The nothing that is
by AS Byatt

The title, From Zero, is a reference to a quotation from Kazimir Malevich.  ‘It is from zero, in zero, that the true movement of being begins.’  The Last Futurist Exhibition ‘0.1,’ was held in St Petersburg in December 1915.  This was where Malevich exhibited his Black Square.  His disciple, El Lissitzky, explained that the black square was both an end and a beginning – pictorial culture narrowed to a uniform square – a diminishing series – but this square was also the beginning of a new line.  6,5,4,3,2,1 to 0 but then 0,1,2,3,4,5… Malevich called his square ‘a naked icon without a frame (like my pocket) the icon of my time.’  It was displayed high, across the corner of the room, as icons were hung in Russian homes.  It has a painterly surface, with small brushstrokes.  Other iconic Malevich works in this new form were the Suprematist Composition: White on White, and the Red Square. If the black square was ‘zero form’ the subtle, tilted white square on a different white background, was, Malevich declared, ‘pure movement.’  And the red square was sometimes the revolution, but also beauty, as the Russian word for ‘red’ is the Russian word for beautiful. (Krasny).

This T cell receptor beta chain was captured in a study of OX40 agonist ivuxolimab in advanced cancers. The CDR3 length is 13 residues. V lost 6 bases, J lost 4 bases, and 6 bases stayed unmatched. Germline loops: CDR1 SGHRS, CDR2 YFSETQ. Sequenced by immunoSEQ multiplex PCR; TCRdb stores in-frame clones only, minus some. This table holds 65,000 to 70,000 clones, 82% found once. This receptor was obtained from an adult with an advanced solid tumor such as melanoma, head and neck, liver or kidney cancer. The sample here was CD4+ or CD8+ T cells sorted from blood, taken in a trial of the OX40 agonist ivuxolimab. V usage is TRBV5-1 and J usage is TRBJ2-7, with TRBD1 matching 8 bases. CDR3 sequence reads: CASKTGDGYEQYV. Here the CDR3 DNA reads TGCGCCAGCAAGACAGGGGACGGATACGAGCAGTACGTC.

Edmund de Waal’s works call up Malevich’s colours, and also a meditation on the appearance of something from nothing, though they are still and self-contained, not needing the fizzing of Malevich’s persistent theorising.  De Waal says that the beginning of a pot is circular, a ball of clay, an O, turning on a circular wheel, and in his hands clay becomes a repeated series of cylindrical forms, all the same, all different, each subtly changing the next pot in the group, and in turn the whole series.